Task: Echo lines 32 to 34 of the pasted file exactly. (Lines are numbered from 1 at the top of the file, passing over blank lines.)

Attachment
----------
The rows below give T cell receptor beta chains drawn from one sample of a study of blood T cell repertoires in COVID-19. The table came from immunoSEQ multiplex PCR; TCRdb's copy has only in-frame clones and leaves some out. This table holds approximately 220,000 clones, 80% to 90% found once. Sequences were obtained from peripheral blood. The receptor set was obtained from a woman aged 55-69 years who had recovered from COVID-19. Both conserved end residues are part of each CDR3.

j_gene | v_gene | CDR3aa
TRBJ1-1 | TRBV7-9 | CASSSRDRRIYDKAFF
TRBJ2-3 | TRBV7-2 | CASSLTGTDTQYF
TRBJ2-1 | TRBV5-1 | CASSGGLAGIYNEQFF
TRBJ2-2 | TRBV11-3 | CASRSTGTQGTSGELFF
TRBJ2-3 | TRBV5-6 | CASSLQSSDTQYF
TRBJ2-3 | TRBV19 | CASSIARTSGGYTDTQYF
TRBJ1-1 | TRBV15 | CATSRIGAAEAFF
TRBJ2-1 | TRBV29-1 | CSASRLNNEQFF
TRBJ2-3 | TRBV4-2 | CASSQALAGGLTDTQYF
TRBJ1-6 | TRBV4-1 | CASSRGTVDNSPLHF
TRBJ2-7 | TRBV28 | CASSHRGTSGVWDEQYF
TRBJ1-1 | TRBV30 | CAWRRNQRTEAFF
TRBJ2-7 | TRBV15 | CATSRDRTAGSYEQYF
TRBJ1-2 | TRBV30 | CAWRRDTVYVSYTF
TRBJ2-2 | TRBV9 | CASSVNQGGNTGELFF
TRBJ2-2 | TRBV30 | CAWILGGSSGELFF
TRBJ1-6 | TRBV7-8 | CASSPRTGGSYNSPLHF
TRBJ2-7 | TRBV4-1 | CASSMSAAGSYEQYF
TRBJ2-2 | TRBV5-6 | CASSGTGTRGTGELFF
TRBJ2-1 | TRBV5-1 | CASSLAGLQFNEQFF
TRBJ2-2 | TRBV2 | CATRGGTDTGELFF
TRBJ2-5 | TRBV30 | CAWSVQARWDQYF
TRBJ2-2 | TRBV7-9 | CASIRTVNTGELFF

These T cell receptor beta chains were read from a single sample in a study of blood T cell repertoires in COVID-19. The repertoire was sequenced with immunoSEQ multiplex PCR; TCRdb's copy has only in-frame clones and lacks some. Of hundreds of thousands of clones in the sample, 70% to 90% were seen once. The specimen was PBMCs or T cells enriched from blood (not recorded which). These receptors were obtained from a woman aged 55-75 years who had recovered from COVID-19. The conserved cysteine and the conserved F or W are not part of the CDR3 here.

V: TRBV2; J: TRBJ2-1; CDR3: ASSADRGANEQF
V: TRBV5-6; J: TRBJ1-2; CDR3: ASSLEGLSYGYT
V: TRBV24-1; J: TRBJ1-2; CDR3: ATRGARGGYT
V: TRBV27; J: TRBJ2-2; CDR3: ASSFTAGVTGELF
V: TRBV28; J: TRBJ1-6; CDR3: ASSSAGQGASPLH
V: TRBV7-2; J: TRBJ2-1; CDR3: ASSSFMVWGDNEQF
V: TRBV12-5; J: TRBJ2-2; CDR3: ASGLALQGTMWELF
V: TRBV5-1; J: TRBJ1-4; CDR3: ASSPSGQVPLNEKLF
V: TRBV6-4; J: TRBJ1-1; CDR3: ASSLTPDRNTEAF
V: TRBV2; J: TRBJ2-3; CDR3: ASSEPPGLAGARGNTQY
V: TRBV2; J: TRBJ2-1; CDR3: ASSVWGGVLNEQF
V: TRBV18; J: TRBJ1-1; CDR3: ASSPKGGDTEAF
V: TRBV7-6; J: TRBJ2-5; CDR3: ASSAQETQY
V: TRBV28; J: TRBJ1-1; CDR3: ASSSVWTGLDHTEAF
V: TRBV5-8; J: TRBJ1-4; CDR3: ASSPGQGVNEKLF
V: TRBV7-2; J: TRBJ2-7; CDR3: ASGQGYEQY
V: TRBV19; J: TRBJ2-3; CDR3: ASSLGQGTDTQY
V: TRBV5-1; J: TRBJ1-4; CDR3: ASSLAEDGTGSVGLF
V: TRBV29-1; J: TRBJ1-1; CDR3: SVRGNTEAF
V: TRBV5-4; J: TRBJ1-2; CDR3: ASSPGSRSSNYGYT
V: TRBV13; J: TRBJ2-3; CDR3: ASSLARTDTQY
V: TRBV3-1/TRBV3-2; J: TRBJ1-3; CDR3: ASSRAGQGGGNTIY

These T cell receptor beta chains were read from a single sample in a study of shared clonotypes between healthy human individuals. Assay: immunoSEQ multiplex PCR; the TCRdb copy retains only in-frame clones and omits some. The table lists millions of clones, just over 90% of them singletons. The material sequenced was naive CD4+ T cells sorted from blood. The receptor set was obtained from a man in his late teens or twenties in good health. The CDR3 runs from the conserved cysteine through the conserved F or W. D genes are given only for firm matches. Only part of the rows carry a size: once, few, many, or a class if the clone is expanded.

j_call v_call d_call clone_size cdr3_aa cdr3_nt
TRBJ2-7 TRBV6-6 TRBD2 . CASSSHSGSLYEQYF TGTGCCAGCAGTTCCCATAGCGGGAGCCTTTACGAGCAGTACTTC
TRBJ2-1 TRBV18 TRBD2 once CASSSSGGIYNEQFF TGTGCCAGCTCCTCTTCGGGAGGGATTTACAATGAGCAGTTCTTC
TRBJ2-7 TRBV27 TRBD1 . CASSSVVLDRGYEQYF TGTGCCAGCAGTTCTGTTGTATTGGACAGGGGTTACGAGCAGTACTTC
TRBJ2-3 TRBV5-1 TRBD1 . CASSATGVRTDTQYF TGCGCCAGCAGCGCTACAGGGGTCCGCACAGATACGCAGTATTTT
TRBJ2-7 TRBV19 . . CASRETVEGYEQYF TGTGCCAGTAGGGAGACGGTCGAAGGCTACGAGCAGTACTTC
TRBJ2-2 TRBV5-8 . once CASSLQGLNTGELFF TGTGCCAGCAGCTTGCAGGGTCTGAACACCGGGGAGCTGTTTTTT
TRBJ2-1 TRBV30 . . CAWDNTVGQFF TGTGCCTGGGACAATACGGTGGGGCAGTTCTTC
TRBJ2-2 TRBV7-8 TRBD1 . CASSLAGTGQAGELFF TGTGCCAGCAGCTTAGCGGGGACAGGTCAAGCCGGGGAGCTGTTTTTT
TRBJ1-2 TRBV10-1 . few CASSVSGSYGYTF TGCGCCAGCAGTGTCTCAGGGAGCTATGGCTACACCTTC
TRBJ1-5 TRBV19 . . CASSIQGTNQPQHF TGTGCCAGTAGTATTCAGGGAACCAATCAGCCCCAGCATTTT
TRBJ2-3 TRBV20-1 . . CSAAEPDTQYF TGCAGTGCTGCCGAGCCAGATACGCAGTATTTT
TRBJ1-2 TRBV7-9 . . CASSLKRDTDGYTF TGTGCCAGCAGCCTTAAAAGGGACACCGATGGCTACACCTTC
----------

V: TRBV7-2; J: TRBJ2-1; CDR3: ASSSFMVWGDNEQF
V: TRBV12-5; J: TRBJ2-2; CDR3: ASGLALQGTMWELF
V: TRBV5-1; J: TRBJ1-4; CDR3: ASSPSGQVPLNEKLF